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Town Power Grab Bears Watching

Wed, 05/06/2020 - 18:25

In the early days of the Covid-19 crisis, the structure of East Hampton Town government changed with almost no fanfare. The shift consolidated power in Supervisor Peter Van Scoyoc’s office and demoted the rest of the town board to bystander status. This took place with little explanation, and it is something East Hampton residents should be aware of.

After declaring a state of emergency in mid-March, Mr. Van Scoyoc reorganized town government under a provision of state law designed to protect life and property. The new structure was laid out in a flow chart with him at the top, along with Chief of Police Michael Sarlo and Bruce Bates, the town’s longtime emergency services coordinator.

Councilman David Lys was deputized to manage the Highway, Sanitation, and Parks and Recreation Departments. Councilwoman Kathee Burke-Gonzalez took over the Human Services Department, which provides for some in-home needs and senior-citizen transportation. Sylvia Overby and Jeff Bragman were shunted off to departments that are important to be sure, but not directly on the virus front line.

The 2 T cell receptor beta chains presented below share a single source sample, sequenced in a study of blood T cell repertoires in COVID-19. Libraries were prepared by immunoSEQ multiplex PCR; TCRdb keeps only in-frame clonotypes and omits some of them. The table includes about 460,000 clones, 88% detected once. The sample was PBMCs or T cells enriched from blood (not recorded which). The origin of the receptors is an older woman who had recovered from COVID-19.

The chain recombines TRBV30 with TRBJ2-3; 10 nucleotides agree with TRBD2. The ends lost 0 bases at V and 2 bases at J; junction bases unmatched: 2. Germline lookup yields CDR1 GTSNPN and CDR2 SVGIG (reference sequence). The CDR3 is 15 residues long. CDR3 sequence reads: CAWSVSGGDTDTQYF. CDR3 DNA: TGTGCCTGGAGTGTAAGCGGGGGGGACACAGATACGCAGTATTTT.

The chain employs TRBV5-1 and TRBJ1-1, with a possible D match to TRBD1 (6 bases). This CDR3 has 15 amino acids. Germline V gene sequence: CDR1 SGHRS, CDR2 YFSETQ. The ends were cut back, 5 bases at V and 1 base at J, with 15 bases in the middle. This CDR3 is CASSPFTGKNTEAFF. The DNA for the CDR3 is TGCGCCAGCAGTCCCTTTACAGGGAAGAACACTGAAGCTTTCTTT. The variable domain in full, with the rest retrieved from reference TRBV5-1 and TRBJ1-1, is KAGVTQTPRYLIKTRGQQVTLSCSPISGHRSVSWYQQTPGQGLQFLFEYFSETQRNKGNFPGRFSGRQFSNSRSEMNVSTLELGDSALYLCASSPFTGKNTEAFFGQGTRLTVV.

Even in this, the roles of the other board members were sharply curtailed, with planning, action, and even responses to the public to be run solely out of the supervisor’s office. Mr. Bates, in a March 26 email message, stressed that he wanted to “present a cohesive image as we navigate through this challenge.”

The regulations regarding chain of command in emergency situations were quite clearly written to provide for continuity in the event of a hurricane, terrorist attack, or other unique catastrophe. Even the terms by which East Hampton Town reorganized itself into a “unified command structure” seemed military. That might make sense in a fast-moving disaster, but now, more than a month into the Covid-19 response with months more to go, the question has to be: Why?

So far, the town board has seemed to go along with it. Of the three people now controlling town government, only one, Chief Sarlo, has relevant expertise. And though Mr. Bates’s emergency coordinator title sounds impressive, the most recent training he was authorized by the town board to undertake was in 2006 and involved the use of a device for the detection of hazardous gases. Before being appointed to the zoning board about 20 years ago and working his way up through town government, Mr. Van Scoyoc was a house builder.

In an interview, Mr. Van Scoyoc put things in strikingly personal terms about how and when Town Hall would return to normal: “Whether or not I would actually have to make any decisions or take actions under that emergency declaration remains to be seen, but the power would be in place to do so if I deemed it necessary.” To which, we would respond, why not see what the community has to say about it?

Voters select town board members as their representatives, placing trust not in a single leader but in a group. Given that the supervisor and others see the Covid-19 crisis as a “new normal,” we hope this prolonged power grab receives the careful scrutiny it deserves.


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